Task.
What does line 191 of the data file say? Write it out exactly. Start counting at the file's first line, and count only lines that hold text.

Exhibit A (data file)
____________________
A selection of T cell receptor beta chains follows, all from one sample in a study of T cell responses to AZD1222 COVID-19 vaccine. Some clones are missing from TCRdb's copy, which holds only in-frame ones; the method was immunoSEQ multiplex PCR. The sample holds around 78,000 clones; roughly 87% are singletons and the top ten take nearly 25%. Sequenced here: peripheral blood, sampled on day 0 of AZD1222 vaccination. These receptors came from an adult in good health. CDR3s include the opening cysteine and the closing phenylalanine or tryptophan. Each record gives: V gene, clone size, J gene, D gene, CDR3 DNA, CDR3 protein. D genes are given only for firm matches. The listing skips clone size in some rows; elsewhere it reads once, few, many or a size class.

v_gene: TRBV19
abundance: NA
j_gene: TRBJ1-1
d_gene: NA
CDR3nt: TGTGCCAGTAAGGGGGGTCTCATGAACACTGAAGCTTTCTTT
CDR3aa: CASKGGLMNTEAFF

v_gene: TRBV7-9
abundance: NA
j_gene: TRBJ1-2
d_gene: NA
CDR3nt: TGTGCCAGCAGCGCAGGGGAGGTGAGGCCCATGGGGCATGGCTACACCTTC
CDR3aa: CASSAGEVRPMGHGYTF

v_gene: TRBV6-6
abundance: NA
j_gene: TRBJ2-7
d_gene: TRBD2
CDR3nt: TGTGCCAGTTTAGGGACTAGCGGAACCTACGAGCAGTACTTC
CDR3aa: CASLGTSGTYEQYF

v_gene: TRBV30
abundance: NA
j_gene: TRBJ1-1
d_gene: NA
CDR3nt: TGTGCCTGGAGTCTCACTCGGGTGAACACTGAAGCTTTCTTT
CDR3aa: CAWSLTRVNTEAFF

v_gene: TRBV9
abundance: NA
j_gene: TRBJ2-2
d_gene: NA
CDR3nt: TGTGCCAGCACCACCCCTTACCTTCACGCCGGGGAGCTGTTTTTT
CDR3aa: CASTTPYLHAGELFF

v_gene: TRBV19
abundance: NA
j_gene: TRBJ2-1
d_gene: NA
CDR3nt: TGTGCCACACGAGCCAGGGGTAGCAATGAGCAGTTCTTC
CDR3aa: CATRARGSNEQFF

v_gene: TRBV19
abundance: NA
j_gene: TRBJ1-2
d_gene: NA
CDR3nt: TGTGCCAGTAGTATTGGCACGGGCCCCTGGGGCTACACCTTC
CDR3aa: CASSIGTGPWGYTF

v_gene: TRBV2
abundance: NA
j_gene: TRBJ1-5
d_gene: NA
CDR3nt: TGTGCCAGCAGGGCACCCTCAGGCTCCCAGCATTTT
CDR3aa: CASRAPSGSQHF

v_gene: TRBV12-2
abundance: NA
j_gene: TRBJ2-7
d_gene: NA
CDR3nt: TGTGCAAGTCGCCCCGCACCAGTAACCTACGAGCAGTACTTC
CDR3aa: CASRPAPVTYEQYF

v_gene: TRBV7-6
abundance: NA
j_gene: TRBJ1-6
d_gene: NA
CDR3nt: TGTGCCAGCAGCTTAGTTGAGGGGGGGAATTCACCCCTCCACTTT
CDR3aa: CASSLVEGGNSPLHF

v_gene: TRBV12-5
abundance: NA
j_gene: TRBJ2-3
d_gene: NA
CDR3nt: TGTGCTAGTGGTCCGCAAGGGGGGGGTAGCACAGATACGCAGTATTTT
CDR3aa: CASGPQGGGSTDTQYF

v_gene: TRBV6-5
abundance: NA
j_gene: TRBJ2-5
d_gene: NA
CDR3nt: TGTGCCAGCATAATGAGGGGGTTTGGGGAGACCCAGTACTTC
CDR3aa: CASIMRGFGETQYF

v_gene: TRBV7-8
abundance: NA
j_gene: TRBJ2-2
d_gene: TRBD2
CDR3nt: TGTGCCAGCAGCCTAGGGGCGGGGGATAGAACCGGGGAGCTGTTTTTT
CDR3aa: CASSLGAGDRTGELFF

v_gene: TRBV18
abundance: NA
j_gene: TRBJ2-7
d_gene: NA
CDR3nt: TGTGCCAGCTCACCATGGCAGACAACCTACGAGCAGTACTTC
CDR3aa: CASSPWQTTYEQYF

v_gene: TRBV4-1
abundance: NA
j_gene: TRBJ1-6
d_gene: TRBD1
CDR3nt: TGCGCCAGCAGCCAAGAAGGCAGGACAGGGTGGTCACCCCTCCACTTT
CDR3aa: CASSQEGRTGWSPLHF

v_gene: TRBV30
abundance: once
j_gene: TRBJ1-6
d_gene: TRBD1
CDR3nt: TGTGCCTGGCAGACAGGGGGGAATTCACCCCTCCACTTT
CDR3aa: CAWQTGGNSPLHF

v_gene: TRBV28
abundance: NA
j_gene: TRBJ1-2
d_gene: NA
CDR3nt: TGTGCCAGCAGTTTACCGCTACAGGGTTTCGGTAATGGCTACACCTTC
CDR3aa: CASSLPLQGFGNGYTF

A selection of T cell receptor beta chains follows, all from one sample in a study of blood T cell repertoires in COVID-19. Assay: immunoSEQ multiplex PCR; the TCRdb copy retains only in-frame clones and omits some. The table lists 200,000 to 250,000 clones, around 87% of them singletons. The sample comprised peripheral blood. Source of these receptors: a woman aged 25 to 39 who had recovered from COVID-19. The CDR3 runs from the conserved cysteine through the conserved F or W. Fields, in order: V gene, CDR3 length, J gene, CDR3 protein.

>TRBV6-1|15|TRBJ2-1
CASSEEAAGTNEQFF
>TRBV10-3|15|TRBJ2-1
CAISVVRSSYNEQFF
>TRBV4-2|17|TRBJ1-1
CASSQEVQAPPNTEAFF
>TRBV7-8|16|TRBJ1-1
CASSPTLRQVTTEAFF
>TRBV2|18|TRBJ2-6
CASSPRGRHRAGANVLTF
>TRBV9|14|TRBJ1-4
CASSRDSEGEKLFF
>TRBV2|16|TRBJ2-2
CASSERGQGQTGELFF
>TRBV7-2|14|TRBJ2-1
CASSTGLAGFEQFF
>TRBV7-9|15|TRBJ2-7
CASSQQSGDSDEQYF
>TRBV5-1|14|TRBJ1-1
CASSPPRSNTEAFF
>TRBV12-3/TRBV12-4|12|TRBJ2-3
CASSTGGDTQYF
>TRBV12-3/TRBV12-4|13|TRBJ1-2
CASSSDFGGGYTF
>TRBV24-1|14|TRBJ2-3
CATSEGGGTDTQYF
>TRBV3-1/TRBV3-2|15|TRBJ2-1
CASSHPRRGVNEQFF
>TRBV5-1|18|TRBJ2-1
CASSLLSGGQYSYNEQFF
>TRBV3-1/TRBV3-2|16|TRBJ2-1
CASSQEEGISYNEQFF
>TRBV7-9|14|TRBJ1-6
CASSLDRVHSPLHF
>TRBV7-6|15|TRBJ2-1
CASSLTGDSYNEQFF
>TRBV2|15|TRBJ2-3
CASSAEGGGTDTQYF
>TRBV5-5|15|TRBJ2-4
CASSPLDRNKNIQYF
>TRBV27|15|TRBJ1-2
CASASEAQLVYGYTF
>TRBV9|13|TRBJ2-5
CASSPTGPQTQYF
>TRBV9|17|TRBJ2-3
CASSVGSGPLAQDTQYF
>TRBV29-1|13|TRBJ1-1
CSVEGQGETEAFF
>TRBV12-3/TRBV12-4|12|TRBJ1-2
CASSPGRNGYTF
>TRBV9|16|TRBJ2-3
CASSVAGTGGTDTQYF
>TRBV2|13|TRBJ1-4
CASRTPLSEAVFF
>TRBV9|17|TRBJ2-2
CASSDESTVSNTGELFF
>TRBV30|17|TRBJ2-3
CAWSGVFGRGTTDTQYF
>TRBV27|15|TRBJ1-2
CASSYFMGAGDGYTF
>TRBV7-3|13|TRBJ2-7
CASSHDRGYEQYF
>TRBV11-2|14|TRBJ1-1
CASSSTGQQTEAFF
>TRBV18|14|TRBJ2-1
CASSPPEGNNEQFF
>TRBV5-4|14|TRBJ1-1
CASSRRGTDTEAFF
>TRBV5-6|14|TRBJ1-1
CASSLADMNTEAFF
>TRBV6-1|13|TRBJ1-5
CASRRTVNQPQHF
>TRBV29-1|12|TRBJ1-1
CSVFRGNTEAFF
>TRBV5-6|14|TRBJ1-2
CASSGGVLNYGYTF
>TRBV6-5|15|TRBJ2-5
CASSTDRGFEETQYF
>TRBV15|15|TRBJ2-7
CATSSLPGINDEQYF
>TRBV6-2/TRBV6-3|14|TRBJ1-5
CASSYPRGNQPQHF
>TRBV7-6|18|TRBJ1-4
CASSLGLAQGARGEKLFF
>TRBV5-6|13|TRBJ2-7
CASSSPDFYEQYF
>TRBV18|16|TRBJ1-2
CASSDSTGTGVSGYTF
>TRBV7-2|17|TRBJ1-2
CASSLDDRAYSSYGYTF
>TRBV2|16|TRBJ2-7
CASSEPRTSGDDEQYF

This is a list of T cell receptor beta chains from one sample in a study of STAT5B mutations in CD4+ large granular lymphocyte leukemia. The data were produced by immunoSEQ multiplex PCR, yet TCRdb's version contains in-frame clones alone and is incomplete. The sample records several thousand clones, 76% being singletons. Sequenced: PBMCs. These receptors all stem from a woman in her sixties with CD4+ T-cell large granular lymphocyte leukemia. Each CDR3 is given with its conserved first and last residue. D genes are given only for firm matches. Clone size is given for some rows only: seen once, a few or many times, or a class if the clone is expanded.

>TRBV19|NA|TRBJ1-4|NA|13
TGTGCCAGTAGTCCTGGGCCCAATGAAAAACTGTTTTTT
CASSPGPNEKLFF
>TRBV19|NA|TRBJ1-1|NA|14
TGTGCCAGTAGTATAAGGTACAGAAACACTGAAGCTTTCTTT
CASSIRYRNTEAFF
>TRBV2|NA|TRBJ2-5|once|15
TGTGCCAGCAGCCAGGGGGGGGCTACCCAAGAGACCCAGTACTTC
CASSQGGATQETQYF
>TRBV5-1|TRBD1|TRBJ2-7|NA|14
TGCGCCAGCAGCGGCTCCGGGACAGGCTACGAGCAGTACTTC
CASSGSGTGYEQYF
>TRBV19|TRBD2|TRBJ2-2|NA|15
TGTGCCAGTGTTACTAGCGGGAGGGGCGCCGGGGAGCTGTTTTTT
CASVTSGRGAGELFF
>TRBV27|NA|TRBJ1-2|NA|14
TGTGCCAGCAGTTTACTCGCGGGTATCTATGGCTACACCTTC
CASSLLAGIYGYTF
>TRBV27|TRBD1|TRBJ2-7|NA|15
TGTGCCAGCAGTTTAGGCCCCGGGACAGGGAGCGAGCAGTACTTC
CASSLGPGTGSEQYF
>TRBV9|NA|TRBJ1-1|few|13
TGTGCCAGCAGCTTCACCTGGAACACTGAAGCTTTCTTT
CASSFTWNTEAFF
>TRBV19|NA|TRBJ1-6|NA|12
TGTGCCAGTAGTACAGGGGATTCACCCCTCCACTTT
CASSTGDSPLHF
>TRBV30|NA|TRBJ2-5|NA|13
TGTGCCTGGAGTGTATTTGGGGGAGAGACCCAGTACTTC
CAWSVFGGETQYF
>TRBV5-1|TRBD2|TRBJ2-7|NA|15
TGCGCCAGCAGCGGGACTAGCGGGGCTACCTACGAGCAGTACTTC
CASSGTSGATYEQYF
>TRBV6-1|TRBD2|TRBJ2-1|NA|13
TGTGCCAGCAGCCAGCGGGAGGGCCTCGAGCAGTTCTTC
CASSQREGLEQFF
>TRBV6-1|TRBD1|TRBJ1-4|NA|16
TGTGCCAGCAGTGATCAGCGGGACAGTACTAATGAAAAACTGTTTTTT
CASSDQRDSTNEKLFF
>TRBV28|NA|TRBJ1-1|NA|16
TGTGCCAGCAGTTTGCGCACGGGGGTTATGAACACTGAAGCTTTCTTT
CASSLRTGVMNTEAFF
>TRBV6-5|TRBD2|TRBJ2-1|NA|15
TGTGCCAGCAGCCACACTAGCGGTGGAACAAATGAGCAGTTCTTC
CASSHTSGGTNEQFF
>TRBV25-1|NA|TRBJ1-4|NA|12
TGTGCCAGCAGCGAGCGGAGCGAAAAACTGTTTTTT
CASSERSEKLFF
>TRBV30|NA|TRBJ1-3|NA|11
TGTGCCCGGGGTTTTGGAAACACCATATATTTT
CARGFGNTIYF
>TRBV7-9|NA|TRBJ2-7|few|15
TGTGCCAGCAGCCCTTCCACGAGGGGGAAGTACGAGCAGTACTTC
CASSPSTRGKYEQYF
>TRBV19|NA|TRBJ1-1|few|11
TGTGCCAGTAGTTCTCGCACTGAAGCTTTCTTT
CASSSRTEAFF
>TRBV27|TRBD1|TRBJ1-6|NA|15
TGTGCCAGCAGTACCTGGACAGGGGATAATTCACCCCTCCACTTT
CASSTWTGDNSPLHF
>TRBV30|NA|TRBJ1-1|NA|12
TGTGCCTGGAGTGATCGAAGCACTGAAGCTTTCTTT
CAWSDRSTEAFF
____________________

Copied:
>TRBV18|16|TRBJ1-2